Choral Music: A Symposium. Edited by Arthur Jacobs. Baltimore: Penguin Books, Inc., 1963. [444 p., 16mo; $1.85]
As the foregoing pages show, the choral repertory is both older and broader than that of the symphony orchestra or opera house. For most purposes we date the modern symphonic repertory from Haydn, the modern operatic repertory from Gluck. But two centuries before Gluck's Orpheus (1787), Palestrina in Rome and Byrd in London were composing their masterpieces. Three centuries earlier still, an English monk wrote for choral performance the round which we know as Sumer is icumen in. A continuity of seven centuries was shown when the melody of this round was incorporated in Benjamin Britten's Spring Symphony (1949). It was incorporated chorally, the medieval melody cutting in on boys' voices through Britten's own polyphonic web. The idea of thus combining disparate musical strands, one of them not the composer's own, would not have surprised Machaut, Palestrina, Bach, Haydn, or Mahler. I name only five of Britten's predecessors among the great masters of choral writing.
Thus does Arthur Jacobs begin his "Postscript" and his summing up of certain conclusions drawn from the preceding twenty-one chapters which comprise this exceptional symposium on choral music.
Designed as a companion for all those interested in choral music, this pocket book places the heritage of choral music in both an historical and aesthetic perspective in the expressed hope that by so doing some contribution may be made toward re-establishing the dominance of this medium of musical expression.
Handsomely printed with text and musical examples which are extremely easy on the eyes, Choral Music is divided into twenty-two chapters, each written by an expert in the field.1
The contributors were asked not to adopt identical methods of treatment, but rather only to give a general outline of the music falling within the indicated dates, plus a treatment in some detail of a few selected major works. Most importantly, perhaps, each contributor was asked to indicate the relationship of the music under study to the general social life of its time. If such an indication is necessary for a truly historical treatment of any musical phenomenon, it is particularly necessary in treating choral music—bound up as it has been with the ritual of the churches and with the developing relationship between professional and amateur musicians.
The challenge presented to each of these contributors has, in almost every case, been most successfully met. Both erudition and humanity make this book exceptionally valuable as a text and/or as a handy reference.
The term "choral music" has been interpreted to include madrigals, part-songs, and other "vocal chamber music" where such music has entered the repertory of choral groups today. But, especially in the later periods, emphasis has naturally been placed on the music for larger choral forces.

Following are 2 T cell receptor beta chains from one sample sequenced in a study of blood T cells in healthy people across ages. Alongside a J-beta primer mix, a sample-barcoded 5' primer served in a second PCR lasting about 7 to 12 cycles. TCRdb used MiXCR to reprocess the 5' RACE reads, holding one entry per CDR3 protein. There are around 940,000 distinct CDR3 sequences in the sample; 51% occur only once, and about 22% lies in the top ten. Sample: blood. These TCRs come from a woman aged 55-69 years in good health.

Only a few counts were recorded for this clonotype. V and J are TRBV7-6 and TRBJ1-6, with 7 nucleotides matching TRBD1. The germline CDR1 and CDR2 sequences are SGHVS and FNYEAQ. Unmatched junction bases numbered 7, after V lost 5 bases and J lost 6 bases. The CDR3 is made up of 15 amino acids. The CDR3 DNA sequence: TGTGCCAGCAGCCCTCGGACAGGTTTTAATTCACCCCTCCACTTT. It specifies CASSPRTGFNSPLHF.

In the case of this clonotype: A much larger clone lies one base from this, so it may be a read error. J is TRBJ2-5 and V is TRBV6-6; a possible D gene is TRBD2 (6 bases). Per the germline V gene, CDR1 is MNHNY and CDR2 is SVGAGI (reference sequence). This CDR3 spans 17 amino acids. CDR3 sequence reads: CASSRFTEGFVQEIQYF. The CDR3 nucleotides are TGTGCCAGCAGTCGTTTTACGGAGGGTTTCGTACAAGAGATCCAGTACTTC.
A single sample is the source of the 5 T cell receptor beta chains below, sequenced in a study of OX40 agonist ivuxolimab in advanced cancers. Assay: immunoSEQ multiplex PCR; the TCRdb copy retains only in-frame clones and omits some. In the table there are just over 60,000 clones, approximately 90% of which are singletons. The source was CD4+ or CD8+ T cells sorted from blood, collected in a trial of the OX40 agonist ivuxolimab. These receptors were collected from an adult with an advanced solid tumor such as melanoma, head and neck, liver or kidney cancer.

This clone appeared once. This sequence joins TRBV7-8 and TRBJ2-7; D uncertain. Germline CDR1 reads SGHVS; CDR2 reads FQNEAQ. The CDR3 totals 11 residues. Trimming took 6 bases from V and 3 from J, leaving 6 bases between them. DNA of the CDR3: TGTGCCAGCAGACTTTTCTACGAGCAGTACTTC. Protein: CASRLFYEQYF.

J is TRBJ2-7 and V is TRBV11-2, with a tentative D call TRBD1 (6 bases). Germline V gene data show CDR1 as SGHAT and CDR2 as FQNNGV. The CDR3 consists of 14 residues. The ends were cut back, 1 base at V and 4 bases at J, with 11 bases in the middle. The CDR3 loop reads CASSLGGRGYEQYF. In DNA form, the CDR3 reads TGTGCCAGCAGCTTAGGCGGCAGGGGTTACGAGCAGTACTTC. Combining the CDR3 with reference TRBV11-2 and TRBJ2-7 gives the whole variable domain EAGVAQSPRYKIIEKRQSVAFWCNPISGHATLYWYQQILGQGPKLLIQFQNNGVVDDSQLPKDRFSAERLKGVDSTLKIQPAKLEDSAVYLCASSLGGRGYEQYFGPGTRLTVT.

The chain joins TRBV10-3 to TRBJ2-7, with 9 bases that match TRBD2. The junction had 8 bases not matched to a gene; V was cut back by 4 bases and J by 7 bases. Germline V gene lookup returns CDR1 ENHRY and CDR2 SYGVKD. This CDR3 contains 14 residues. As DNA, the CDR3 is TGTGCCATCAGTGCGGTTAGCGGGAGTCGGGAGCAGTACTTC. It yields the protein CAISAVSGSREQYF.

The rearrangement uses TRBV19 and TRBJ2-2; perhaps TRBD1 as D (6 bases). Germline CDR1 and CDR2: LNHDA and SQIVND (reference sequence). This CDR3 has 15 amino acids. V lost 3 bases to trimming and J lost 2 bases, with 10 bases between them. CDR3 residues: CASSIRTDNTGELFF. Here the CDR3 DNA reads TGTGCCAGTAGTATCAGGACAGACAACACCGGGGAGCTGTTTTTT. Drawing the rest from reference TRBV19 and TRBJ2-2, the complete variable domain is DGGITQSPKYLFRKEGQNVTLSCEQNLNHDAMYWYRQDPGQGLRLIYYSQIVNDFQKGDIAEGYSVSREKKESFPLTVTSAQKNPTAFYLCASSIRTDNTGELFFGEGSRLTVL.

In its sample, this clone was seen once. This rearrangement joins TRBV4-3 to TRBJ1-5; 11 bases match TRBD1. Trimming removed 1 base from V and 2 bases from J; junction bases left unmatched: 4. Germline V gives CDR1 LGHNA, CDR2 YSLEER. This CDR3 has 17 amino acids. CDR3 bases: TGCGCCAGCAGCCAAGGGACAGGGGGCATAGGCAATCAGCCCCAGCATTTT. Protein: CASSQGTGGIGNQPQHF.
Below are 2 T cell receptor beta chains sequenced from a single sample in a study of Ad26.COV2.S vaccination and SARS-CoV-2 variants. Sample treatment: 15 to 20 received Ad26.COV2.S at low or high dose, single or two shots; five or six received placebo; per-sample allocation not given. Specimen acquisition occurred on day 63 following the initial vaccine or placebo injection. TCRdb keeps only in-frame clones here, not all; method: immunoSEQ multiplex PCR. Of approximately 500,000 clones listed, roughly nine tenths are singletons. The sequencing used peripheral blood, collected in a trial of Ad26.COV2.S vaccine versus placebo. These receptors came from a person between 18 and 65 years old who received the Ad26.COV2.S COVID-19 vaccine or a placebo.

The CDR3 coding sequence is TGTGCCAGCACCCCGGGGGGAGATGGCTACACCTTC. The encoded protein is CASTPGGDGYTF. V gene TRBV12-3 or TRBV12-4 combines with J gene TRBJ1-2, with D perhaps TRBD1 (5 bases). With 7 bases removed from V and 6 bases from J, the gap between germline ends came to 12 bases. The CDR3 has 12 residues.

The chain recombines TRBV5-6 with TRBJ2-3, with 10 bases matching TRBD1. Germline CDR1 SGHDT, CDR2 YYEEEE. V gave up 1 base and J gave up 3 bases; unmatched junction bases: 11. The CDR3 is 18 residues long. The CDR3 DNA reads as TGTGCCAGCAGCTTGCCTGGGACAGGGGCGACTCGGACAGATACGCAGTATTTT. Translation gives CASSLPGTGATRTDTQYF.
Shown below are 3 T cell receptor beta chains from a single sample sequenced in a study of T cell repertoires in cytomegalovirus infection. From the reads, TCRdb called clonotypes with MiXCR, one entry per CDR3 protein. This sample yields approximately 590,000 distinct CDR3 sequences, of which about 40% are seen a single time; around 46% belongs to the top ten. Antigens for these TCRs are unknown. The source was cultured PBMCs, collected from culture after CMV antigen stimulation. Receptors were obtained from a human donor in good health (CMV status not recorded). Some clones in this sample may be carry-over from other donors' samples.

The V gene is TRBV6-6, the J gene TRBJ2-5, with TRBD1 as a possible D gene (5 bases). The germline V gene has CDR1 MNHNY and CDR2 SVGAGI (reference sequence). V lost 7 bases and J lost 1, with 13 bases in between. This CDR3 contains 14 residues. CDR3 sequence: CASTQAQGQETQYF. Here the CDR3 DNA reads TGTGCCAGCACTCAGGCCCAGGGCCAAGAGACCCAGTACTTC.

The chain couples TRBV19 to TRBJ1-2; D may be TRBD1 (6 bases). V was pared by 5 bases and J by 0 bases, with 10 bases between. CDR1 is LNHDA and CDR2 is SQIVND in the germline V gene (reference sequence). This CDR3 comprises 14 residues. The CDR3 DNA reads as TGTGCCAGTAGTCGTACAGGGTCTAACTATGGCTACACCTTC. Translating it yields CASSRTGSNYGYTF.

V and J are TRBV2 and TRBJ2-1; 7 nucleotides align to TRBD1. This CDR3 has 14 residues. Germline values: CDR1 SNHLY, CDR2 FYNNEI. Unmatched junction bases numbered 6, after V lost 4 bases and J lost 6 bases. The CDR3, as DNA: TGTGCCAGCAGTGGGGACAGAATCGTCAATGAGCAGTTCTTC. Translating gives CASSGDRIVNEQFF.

A successful effort has been made to avoid the parochial outlook so often associated with choral music in the allotment of space to composers. For example, Stainer's Crucifixion is dealt with in one sentence, Stravinsky's Canticum Sacrum in three pages.
It is particularly refreshing to see this side of the Atlantic so well represented as contributors (Messrs. Titcomb, Knapp, Goldman, Finney, and Sabin, and Miss Newlin) to a British publication. And editor Jacobs has adopted what he calls a "mid-Atlantic vocabulary," choosing, for example, the American "quarter-notes" and "eighth-notes" rather than the British "crotchets" and "quavers," but retaining such British usages as "twelve-note" (not twelve-tone) and "leading-note" (not leading-tone). He has also used English rather than foreign-language titles of works whenever possible.
At the end of the main text are lists of recommended books and musical editions by the authors of the individual chapters. In addition, Dr. Stanley Sadie has prepared an excellent discography which lists recordings available (as of mid-1962) of works referred to in the text. These appendices are especially helpful and make the book well suited for use as a text. For a book of this size (444 p.) there are amazingly few typographical errors, and the Index is soundly put together.
It seems to this reviewer that the historical-cultural approach of Choral Music has been eminently successful. From "Choir and People in the Later Middle Ages" (F. Ll. Harrison) to "Twentieth-century Americans" (Robert Sabin) is a fascinating adventure in musical ideas. In both style criticism and historical chronology, Professor Harrison's discourse makes patently clear much of medieval music that tends to be blurred in general music history books. Similarly, Elizabeth Cole, writing about Tudor England, says: